Where's My Water? (Apple iTunes, $0.99) Guide the water past the obstacles to Swampy's shower. Highly addictive.

Cut the Rope (Apple iTunes, $1.99) Cut the rope at the right time to guide the candy to the little green monster.

Beyond Ynth (Apple iTunes $2.99): Guide Ynth around the obstacles to collect crystals. I lost weeks of time on this.

Boxed in 3 (Apple iTunes, $0.99) Move boxes around to clear the exit. Surprisingly difficult and addictive.

So there you have it, a look around the apps on my Nexus and iPad. Many of them are the usual suspects, but all of them I have used and still use on a regular basis. Enjoy.

Odds and Ends

Posted: October 1, 2011 in Miscellaneous
Tags: , , , , , ,

I thought I would write a short entry today about a few thoughts that have occurred to me.

First, Pottermore announced yesterday on its blog that it is extending the beta process for another month, new registrants will have to wait weeks or even months for their welcome emails granting them access to the site, and that the Pottermore store selling Harry Potter ebooks and audiobooks will not open until mid 2012.  None of this comes as a surprise to those of us in the beta program, who have borne witness to the numerous downtimes and the notorious Purple Screen of Death.  Indeed, it's probably the sensible – if only – decision the Pottermore site managers could make.  It is very disappointing though.  The site itself is fun and interesting when you actually get on, and of course, I was anxious to be able to add the Harry Potter ebooks to my collection.  

Speaking of ebooks, I realised over the last couple of days just how much more enjoyable I find long form reading on my Kindle rather than my iPad, my iPhone or my iMac.  In all fairness, I should add that reading magazines is a delight on the iPad. The books I borrowed from the local library were not compatible with my Kindle, so I had to read on my iPad.  In the end I struggled with it too much and returned the book.  I am now back to reading on my Kindle and loving it.  In terms of weight, the Kindle is much more comfortable to hold for long periods than the iPad. The Kindle (now called Kindle Keyboard) weighs in at 8.7 ounces plus 1.8 ounces for the cover.  The iPad (I have the original one) is 1.6 pounds plus a cover.  I have two kitties who like to be petted while I read and it's very uncomfortable to hold the iPad one-handed for a long while.  As I have mentioned before, eInk is much more comfortable on the eyes.   Over at Bit101.com there is an interesting macro photo comparison of the screens:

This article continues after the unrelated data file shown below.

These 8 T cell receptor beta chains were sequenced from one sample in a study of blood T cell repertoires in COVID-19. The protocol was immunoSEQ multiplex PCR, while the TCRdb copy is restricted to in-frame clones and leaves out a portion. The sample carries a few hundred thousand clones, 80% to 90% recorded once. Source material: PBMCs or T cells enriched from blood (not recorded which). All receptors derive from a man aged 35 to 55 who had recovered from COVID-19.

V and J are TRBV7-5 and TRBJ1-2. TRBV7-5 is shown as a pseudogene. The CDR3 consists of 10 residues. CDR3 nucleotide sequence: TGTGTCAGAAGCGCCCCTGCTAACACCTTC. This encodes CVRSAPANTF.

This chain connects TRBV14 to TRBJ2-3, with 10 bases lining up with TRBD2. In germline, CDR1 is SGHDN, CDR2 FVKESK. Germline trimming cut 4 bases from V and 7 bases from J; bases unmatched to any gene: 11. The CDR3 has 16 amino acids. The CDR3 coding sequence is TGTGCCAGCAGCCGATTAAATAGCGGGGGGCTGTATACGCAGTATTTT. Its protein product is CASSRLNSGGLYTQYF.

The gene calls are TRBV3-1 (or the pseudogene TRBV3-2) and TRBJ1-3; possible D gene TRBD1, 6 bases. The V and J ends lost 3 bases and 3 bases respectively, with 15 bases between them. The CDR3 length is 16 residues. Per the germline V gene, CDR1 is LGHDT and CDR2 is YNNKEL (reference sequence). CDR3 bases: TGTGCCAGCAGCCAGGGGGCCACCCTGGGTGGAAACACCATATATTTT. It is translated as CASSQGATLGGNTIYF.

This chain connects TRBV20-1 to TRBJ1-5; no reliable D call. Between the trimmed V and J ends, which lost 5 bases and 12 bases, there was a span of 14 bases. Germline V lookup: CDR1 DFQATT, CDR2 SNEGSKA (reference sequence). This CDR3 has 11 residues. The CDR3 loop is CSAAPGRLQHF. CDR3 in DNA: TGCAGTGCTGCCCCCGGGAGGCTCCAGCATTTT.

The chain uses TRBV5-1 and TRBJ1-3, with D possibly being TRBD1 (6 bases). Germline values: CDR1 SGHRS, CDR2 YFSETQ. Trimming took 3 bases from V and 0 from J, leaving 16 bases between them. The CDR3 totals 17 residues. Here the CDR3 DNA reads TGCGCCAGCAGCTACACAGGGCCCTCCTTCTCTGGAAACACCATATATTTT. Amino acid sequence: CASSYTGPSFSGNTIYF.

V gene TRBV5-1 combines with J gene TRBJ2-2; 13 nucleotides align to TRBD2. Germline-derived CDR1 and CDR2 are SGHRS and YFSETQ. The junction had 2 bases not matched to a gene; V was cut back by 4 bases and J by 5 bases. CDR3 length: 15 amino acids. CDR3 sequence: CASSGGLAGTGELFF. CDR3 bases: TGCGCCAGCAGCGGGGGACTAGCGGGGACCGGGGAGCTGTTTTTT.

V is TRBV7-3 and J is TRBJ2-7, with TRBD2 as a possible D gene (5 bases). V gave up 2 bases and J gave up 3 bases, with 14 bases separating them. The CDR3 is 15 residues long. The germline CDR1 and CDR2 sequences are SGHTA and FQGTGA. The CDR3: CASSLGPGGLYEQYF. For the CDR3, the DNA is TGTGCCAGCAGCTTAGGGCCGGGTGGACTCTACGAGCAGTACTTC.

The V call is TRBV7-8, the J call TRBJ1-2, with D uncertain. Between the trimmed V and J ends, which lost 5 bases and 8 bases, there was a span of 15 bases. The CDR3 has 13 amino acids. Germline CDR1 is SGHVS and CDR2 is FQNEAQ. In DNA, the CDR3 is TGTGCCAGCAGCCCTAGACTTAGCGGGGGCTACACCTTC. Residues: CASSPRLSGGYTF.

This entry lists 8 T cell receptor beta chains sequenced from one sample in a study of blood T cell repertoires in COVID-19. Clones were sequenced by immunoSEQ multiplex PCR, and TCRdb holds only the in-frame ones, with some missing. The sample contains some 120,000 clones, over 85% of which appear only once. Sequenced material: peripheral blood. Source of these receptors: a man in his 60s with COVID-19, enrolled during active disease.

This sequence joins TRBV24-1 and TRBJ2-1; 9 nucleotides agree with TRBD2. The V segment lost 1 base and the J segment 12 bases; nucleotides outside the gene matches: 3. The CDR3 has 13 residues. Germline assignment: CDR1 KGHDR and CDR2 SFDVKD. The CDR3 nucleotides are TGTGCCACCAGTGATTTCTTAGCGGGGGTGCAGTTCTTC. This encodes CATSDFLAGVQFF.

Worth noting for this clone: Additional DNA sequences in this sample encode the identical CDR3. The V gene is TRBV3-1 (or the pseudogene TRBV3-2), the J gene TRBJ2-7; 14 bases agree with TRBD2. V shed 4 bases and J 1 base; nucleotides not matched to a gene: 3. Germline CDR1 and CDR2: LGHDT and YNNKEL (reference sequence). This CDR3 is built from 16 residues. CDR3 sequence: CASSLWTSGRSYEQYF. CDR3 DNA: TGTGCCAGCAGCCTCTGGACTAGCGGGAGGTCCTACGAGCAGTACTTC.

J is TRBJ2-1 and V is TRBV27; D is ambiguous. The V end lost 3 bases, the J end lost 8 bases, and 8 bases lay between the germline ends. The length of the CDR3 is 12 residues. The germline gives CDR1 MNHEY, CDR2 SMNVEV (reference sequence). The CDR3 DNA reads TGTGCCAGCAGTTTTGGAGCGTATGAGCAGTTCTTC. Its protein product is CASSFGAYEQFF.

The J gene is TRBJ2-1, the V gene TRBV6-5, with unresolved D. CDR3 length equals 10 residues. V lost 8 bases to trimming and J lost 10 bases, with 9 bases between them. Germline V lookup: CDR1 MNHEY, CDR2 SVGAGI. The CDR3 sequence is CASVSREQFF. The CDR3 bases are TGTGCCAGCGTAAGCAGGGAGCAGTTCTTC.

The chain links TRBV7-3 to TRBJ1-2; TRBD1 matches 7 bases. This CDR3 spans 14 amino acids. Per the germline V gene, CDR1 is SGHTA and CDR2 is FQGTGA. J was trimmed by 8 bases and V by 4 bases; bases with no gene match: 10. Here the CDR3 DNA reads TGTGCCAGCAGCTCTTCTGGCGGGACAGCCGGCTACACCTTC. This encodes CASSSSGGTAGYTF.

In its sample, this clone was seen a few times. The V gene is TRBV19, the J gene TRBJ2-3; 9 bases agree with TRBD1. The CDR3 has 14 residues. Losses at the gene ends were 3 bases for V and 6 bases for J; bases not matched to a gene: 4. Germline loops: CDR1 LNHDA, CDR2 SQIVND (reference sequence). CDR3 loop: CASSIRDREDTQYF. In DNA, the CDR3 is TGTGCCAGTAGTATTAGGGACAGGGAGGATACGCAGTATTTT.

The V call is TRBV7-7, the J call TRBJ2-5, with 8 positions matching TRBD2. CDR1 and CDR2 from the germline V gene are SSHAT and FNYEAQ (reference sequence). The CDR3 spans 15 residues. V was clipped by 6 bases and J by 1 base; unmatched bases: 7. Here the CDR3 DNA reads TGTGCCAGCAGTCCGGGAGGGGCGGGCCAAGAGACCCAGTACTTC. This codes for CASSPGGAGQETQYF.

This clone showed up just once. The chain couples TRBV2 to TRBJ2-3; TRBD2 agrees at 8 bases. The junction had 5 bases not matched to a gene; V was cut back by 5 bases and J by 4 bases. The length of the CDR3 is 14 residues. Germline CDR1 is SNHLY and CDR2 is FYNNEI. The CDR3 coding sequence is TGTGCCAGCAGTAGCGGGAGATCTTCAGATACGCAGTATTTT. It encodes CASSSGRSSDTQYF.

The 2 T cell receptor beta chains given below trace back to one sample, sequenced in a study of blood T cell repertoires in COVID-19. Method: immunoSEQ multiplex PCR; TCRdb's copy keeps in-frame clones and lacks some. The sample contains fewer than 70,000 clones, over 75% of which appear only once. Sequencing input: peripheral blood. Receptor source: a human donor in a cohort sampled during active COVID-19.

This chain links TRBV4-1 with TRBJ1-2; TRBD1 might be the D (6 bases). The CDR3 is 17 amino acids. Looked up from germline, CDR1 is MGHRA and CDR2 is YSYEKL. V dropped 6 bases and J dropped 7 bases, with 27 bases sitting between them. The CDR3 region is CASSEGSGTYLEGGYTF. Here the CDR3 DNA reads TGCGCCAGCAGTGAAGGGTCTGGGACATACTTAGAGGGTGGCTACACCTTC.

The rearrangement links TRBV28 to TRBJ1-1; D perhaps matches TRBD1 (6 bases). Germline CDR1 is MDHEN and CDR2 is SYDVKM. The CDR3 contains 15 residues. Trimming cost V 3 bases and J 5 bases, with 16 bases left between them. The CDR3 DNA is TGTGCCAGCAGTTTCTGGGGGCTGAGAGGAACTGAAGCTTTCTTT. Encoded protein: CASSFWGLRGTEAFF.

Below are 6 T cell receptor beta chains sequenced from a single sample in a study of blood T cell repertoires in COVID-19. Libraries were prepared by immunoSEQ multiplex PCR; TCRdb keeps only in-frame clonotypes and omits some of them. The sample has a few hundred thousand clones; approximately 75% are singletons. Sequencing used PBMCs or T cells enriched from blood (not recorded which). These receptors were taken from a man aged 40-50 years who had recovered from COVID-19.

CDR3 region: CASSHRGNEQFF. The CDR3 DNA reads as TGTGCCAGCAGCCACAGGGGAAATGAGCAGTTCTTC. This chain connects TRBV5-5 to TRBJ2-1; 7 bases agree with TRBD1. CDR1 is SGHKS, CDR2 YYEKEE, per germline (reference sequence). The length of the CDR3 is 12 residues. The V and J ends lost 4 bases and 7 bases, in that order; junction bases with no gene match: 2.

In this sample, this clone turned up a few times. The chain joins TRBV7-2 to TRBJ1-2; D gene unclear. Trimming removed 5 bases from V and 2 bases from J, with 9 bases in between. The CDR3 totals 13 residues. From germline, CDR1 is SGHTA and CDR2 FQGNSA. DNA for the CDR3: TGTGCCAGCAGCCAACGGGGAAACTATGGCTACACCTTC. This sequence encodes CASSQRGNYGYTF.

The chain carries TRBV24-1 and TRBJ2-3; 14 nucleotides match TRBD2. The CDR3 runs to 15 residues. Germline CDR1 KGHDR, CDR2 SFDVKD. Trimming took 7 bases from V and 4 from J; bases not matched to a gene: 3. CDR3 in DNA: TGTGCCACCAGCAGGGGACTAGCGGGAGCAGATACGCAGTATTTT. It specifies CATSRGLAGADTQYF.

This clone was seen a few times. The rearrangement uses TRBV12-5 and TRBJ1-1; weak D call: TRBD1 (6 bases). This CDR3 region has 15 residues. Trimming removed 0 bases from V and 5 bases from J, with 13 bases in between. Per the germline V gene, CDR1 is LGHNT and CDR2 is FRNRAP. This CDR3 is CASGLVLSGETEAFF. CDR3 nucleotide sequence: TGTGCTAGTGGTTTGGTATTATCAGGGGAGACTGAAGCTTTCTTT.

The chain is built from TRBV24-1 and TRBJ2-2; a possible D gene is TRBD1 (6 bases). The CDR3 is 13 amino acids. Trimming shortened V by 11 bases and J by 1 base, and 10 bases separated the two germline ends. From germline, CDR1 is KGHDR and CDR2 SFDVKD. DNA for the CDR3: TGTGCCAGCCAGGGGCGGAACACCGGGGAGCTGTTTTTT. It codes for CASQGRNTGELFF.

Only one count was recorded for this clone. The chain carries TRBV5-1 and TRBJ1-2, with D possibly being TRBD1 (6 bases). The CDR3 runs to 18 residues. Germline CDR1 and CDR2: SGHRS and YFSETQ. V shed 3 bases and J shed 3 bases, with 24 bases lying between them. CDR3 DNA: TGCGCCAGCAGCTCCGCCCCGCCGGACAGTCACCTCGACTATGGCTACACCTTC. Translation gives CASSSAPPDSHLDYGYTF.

Kindle

iPad

iPad

My next reading challenge is some fantasy not written in English.  As I am in Quebec, I have been looking to find Anne Robillard's Les Chevaliers d'Emeraude in ebook format.  I was finally able to find book one on Archambault's website.  It will be interesting to see if I find reading fantasy as enjoyable and understandable when it's not written in my native language.  I have read French translations of American/British fantasy works before, and do prefer them in their original English.  

Odds and Ends

Posted: October 1, 2011 in Uncategorized
Tags: , , , , , ,

I thought I would write a short entry today about a few thoughts that have occurred to me.

First, Pottermore announced yesterday on its blog that it is extending the beta process for another month, new registrants will have to wait weeks or even months for their welcome emails granting them access to the site, and that the Pottermore store selling Harry Potter ebooks and audiobooks will not open until mid 2012.  None of this comes as a surprise to those of us in the beta program, who have borne witness to the numerous downtimes and the notorious Purple Screen of Death.  Indeed, it's probably the sensible – if only – decision the Pottermore site managers could make.  It is very disappointing though.  The site itself is fun and interesting when you actually get on, and of course, I was anxious to be able to add the Harry Potter ebooks to my collection.